This chapter describes how to create a domain and a user, and how to associate the user with a predefined role and the new domain. For more information on advanced virtualization configuration, such as restricting user access, predefined roles and how to define a custom role, and creating a domain, see the Virtualization Guide, Cisco ACE Application Control Engine.

Configuring RBAC

Procedure

 
Command
Purpose

Step 1 

changeto context
 
        

Example:

host1/Admin# changeto VC_WEB
host1/VC_WEB#

Changes to the correct context if necessary. Check the CLI prompt to verify that you are operating in the VC_WEB context.

Step 2 

config
 
        

Example:

host1/VC_WEB# config
host1/VC_WEB(config)# 

Enters configuration mode.

Step 3 

domain name

Example:

host1/VC_WEB(config)# domain DOMAIN1
host1/VC_WEB(config-domain)#

Creates a domain for the context.

Step 4 

add-object all

Example:

host1/VC_WEB(config-domain)# add-object 
all

Allocates all configuration objects in the VC_WEB context to the domain.

Step 5 

exit

Example:

host1/VC_WEB(config-domain)# exit

host1/VC_WEB(config)#

Exits domain configuration mode.

Step 6 

username user password 5 password role name1 domain name2

Example:

host1/VC_WEB(config)# username USER1 
password 5 
$1$vAN9gQDI$MmbmjQgJPj45lxbtzXPpB1 role 
Server-Maintenance domain DOMAIN1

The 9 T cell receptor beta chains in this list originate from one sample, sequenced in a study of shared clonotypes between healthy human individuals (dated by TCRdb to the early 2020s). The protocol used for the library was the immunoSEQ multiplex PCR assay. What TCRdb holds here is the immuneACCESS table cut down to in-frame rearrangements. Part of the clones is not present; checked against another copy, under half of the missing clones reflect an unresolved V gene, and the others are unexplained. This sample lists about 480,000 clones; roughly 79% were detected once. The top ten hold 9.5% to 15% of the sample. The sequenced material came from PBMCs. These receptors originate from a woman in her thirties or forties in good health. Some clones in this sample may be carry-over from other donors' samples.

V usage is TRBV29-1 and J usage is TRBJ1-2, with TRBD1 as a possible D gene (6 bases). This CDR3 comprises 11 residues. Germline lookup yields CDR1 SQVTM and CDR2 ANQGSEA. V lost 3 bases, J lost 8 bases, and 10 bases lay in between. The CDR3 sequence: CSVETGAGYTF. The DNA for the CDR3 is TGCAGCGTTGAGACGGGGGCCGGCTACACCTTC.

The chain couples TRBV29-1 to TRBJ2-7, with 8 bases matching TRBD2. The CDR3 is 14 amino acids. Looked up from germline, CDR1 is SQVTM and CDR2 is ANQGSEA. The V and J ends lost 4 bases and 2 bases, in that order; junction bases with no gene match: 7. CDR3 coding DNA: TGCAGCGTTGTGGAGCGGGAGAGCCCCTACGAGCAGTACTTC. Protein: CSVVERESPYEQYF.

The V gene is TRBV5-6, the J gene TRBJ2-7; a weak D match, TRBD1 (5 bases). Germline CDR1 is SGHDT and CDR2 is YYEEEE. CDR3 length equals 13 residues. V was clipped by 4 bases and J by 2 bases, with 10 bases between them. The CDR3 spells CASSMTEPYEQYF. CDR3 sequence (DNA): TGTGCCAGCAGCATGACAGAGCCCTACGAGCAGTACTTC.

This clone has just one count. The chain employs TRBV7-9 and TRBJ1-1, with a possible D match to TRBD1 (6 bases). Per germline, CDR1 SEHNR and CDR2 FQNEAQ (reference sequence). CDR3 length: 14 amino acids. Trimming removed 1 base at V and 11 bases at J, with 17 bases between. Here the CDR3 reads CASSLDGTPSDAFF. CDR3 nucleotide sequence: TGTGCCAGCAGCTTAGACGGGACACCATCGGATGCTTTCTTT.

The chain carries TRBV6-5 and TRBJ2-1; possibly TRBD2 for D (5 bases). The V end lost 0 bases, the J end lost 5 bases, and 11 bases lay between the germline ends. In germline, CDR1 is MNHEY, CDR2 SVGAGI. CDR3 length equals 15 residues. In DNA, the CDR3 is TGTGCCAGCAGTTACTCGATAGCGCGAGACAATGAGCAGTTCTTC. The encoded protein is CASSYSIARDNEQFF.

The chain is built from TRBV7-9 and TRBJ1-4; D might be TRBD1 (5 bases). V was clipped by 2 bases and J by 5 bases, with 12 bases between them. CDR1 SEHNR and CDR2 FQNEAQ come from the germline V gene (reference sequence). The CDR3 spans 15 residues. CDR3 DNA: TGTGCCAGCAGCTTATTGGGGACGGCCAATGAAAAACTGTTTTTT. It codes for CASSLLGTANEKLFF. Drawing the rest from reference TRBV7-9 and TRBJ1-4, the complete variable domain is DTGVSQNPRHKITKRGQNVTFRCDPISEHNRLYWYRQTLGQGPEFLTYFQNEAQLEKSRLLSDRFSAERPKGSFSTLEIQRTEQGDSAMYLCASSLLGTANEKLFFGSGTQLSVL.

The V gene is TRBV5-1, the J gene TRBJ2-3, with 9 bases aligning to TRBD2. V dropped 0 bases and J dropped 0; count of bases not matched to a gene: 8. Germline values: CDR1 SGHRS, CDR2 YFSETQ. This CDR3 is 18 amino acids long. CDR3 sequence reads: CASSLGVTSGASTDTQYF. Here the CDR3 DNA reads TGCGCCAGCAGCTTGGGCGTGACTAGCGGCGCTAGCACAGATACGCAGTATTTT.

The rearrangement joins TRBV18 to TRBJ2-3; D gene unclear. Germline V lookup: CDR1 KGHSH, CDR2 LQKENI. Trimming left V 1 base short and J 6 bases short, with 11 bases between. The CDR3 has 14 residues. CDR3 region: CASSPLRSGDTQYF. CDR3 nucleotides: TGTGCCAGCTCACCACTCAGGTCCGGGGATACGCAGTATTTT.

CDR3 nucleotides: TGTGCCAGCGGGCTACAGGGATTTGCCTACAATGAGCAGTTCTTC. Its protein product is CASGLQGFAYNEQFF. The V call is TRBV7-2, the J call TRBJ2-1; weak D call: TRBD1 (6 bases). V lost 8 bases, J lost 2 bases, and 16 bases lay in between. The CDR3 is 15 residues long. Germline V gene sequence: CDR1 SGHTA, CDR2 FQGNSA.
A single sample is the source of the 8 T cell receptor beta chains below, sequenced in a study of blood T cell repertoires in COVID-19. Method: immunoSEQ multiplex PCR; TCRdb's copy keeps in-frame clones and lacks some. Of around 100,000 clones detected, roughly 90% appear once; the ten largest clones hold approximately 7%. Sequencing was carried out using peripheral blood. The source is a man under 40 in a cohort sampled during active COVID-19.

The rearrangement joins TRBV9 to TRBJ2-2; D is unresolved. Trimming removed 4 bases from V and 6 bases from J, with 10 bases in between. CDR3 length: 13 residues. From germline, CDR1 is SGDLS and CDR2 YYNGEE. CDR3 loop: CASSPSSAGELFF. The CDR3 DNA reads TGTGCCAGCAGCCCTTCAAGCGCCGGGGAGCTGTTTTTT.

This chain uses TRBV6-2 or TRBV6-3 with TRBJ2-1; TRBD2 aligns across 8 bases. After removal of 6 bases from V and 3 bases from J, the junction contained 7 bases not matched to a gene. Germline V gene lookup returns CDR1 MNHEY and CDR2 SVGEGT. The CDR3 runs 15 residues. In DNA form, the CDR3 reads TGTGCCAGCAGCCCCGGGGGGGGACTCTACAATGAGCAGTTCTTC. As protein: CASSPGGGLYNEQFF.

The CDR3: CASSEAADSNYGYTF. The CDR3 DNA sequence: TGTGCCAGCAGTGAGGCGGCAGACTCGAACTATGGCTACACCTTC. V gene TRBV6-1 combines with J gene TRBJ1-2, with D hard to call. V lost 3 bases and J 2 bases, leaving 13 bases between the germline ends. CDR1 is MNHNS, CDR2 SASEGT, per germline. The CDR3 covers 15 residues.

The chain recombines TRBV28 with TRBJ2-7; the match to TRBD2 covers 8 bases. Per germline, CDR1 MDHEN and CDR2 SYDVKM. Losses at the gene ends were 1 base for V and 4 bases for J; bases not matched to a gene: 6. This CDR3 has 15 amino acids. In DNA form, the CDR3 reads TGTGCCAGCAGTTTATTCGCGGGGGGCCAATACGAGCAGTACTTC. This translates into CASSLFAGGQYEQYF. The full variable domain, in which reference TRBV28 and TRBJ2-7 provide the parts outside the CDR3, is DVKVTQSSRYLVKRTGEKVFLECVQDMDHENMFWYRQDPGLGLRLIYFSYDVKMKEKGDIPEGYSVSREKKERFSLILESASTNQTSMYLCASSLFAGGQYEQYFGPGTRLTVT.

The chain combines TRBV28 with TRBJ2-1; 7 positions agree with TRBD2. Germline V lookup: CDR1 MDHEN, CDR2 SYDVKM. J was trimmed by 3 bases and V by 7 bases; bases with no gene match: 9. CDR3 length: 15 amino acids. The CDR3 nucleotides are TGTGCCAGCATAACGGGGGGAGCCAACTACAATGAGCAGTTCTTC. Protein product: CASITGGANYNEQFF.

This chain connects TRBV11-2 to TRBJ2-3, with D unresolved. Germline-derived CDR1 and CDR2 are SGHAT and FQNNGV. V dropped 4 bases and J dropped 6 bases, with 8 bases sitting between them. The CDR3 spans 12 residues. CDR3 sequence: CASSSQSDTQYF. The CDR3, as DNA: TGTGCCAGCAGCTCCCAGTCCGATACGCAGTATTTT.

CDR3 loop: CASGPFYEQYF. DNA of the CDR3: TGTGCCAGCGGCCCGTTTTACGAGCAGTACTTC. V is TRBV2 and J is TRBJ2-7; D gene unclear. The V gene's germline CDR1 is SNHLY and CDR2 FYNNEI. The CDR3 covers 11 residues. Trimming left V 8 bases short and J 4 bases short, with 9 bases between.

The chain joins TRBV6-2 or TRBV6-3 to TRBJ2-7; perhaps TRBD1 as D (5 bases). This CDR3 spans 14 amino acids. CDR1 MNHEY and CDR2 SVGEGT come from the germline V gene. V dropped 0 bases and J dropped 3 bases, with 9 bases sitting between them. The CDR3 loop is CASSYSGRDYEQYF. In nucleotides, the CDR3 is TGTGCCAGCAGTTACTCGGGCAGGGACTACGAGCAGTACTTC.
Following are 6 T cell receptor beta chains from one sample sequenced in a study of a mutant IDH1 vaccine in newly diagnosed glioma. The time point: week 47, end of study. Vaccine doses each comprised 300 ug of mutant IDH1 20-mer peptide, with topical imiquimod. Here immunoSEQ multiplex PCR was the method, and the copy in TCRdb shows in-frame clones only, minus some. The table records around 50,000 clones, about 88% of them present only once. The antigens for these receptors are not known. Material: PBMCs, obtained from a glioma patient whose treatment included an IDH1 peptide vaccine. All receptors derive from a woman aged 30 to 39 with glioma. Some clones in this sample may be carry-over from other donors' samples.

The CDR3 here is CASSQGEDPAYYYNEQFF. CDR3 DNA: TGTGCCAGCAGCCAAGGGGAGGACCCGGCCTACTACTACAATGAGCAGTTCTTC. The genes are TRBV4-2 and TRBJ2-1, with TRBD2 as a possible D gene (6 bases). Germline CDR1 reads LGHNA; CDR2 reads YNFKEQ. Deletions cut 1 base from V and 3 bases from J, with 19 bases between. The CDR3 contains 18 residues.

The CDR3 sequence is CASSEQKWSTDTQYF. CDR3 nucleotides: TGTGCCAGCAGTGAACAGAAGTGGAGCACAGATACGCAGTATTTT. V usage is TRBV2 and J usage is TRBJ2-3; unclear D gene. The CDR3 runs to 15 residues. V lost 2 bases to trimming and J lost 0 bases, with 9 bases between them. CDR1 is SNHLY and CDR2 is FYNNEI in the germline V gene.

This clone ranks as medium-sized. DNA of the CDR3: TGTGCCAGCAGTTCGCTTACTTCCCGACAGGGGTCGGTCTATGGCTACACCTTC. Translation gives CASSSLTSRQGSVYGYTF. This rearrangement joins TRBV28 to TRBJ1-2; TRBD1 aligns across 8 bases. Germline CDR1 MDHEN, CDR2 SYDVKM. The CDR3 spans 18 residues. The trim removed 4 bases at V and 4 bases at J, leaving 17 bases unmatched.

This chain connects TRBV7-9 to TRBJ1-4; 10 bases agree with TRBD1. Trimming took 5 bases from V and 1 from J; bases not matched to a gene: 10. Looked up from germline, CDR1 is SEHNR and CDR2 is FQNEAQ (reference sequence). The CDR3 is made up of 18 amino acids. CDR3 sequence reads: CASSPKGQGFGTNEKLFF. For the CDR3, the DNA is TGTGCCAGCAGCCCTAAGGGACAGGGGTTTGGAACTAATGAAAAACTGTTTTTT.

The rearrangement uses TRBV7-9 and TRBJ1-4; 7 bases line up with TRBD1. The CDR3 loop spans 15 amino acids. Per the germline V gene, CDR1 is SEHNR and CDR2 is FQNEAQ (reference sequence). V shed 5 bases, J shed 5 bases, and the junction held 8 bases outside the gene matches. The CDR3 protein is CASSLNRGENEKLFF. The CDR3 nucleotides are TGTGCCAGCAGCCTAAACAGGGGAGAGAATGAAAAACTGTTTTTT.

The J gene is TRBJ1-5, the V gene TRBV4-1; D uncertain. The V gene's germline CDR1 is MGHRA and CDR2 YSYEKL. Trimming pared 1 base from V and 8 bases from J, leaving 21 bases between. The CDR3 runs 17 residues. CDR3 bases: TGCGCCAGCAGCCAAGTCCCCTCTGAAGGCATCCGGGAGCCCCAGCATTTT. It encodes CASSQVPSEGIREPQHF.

host1/VC_WEB(config)# exit

Configures new user USER1, and assigns the predefined role SLB-Admin and the domain DOMAIN1 to USER1

The 5 parameter for the password keyword requires that you enter an MD5 hash-encrypted password. You can obtain an MD5 hash password by first entering the username command with the 0 parameter and a clear-text password (for example, MYPASSWORD). Next, enter the show running-config command and copy the user's encrypted password from the running-configuration file. Enter the username command again using the 5 parameter and the encrypted password.

Step 7 

exit
 
        
Example:
host1/VC_WEB(config)# exit
host1/VC_WEB#

Exits configuration mode.

Step 8 

show running-config role
show running config domain
 
        

Examples:

host1/VC_WEB# show running-config role 
host1/VC_WEB# show running-config 
domain

Displays the user and domain configurations.

Step 9 

copy running-config startup-config

Example:

host1/VC_WEB# copy running-config startup-config

(Optional) Copies the running configuration to the startup configuration.

Configuration Example for Configuring RBAC

The following example shows how to configure RBAC. The commands that you have configured in this chapter are shown in bold text.

switch/VC_WEB(config)# do show running config
Generating configuration....
 
   
access-list INBOUND line 8 extended permit ip any any
 
   
class-map type management match-any REMOTE_ACCESS
  description Remote access traffic match
  2 match protocol ssh any
  3 match protocol telnet any
  4 match protocol icmp any
 
   
policy-map type management first-match REMOTE_MGMT_ALLOW_POLICY
  class REMOTE_ACCESS
    permit
 
   
service-policy input REMOTE_MGMT_ALLOW_POLICY
 
   
interface vlan 400
  description Client connectivity on VLAN 400
  ip address 10.10.40.1 255.255.255.0
  access-group input INBOUND
  no shutdown
interface vlan 500
  description Server connectivity on VLAN 500
  ip address 10.10.50.1 255.255.255.0
  no shutdown
 
   
ip route 0.0.0.0 0.0.0.0 172.25.91.1
 
   
domain DOMAIN1
add-object all
username USER1 password 5 $1$vAN9gQDI$MmbmjQgJPj45lxbtzXPpB1  role Server-Maintenance 
domain DOMAIN1
 
   

Where to Go Next

In this chapter, you have created a user to perform a limited number of functions on a subset of your network. In the next chapter, you will create a virtual server for server load balancing.